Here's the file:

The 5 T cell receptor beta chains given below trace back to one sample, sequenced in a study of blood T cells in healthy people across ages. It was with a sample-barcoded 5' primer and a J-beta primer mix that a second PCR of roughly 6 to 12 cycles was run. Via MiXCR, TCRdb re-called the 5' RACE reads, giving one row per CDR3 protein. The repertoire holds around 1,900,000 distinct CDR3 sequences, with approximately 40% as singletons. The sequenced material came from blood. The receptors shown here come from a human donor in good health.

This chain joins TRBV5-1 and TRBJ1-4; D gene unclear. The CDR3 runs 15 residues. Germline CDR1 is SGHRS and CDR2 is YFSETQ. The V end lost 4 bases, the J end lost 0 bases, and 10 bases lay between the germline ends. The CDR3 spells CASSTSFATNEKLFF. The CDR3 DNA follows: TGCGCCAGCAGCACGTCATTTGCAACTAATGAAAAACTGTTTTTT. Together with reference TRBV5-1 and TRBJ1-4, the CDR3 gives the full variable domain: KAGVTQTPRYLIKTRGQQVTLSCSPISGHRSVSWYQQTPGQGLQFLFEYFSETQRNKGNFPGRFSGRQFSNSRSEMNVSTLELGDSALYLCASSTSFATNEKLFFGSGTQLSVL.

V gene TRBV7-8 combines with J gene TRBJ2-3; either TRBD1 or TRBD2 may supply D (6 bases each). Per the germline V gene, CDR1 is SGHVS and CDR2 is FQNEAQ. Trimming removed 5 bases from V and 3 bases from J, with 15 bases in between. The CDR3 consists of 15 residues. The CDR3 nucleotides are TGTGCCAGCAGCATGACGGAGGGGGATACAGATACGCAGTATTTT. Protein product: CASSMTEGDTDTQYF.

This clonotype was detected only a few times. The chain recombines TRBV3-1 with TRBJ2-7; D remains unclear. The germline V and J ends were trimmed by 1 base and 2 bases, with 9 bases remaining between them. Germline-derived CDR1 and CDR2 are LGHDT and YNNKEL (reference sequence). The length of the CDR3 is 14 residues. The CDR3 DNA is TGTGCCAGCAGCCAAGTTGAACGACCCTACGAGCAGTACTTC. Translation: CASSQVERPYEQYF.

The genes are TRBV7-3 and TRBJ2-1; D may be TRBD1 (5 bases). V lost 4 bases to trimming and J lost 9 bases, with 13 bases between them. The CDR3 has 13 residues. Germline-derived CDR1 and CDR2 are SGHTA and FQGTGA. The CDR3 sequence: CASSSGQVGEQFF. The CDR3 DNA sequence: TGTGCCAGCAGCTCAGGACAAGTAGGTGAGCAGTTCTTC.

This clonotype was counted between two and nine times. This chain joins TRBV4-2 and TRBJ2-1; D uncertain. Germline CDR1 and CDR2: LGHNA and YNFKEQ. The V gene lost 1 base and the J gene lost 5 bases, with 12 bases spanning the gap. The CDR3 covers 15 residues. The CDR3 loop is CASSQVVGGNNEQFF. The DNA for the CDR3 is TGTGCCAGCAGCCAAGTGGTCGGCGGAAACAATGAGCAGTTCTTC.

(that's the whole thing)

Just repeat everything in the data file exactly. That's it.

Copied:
The 5 T cell receptor beta chains given below trace back to one sample, sequenced in a study of blood T cells in healthy people across ages. It was with a sample-barcoded 5' primer and a J-beta primer mix that a second PCR of roughly 6 to 12 cycles was run. Via MiXCR, TCRdb re-called the 5' RACE reads, giving one row per CDR3 protein. The repertoire holds around 1,900,000 distinct CDR3 sequences, with approximately 40% as singletons. The sequenced material came from blood. The receptors shown here come from a human donor in good health.

This chain joins TRBV5-1 and TRBJ1-4; D gene unclear. The CDR3 runs 15 residues. Germline CDR1 is SGHRS and CDR2 is YFSETQ. The V end lost 4 bases, the J end lost 0 bases, and 10 bases lay between the germline ends. The CDR3 spells CASSTSFATNEKLFF. The CDR3 DNA follows: TGCGCCAGCAGCACGTCATTTGCAACTAATGAAAAACTGTTTTTT. Together with reference TRBV5-1 and TRBJ1-4, the CDR3 gives the full variable domain: KAGVTQTPRYLIKTRGQQVTLSCSPISGHRSVSWYQQTPGQGLQFLFEYFSETQRNKGNFPGRFSGRQFSNSRSEMNVSTLELGDSALYLCASSTSFATNEKLFFGSGTQLSVL.

V gene TRBV7-8 combines with J gene TRBJ2-3; either TRBD1 or TRBD2 may supply D (6 bases each). Per the germline V gene, CDR1 is SGHVS and CDR2 is FQNEAQ. Trimming removed 5 bases from V and 3 bases from J, with 15 bases in between. The CDR3 consists of 15 residues. The CDR3 nucleotides are TGTGCCAGCAGCATGACGGAGGGGGATACAGATACGCAGTATTTT. Protein product: CASSMTEGDTDTQYF.

This clonotype was detected only a few times. The chain recombines TRBV3-1 with TRBJ2-7; D remains unclear. The germline V and J ends were trimmed by 1 base and 2 bases, with 9 bases remaining between them. Germline-derived CDR1 and CDR2 are LGHDT and YNNKEL (reference sequence). The length of the CDR3 is 14 residues. The CDR3 DNA is TGTGCCAGCAGCCAAGTTGAACGACCCTACGAGCAGTACTTC. Translation: CASSQVERPYEQYF.

The genes are TRBV7-3 and TRBJ2-1; D may be TRBD1 (5 bases). V lost 4 bases to trimming and J lost 9 bases, with 13 bases between them. The CDR3 has 13 residues. Germline-derived CDR1 and CDR2 are SGHTA and FQGTGA. The CDR3 sequence: CASSSGQVGEQFF. The CDR3 DNA sequence: TGTGCCAGCAGCTCAGGACAAGTAGGTGAGCAGTTCTTC.

This clonotype was counted between two and nine times. This chain joins TRBV4-2 and TRBJ2-1; D uncertain. Germline CDR1 and CDR2: LGHNA and YNFKEQ. The V gene lost 1 base and the J gene lost 5 bases, with 12 bases spanning the gap. The CDR3 covers 15 residues. The CDR3 loop is CASSQVVGGNNEQFF. The DNA for the CDR3 is TGTGCCAGCAGCCAAGTGGTCGGCGGAAACAATGAGCAGTTCTTC.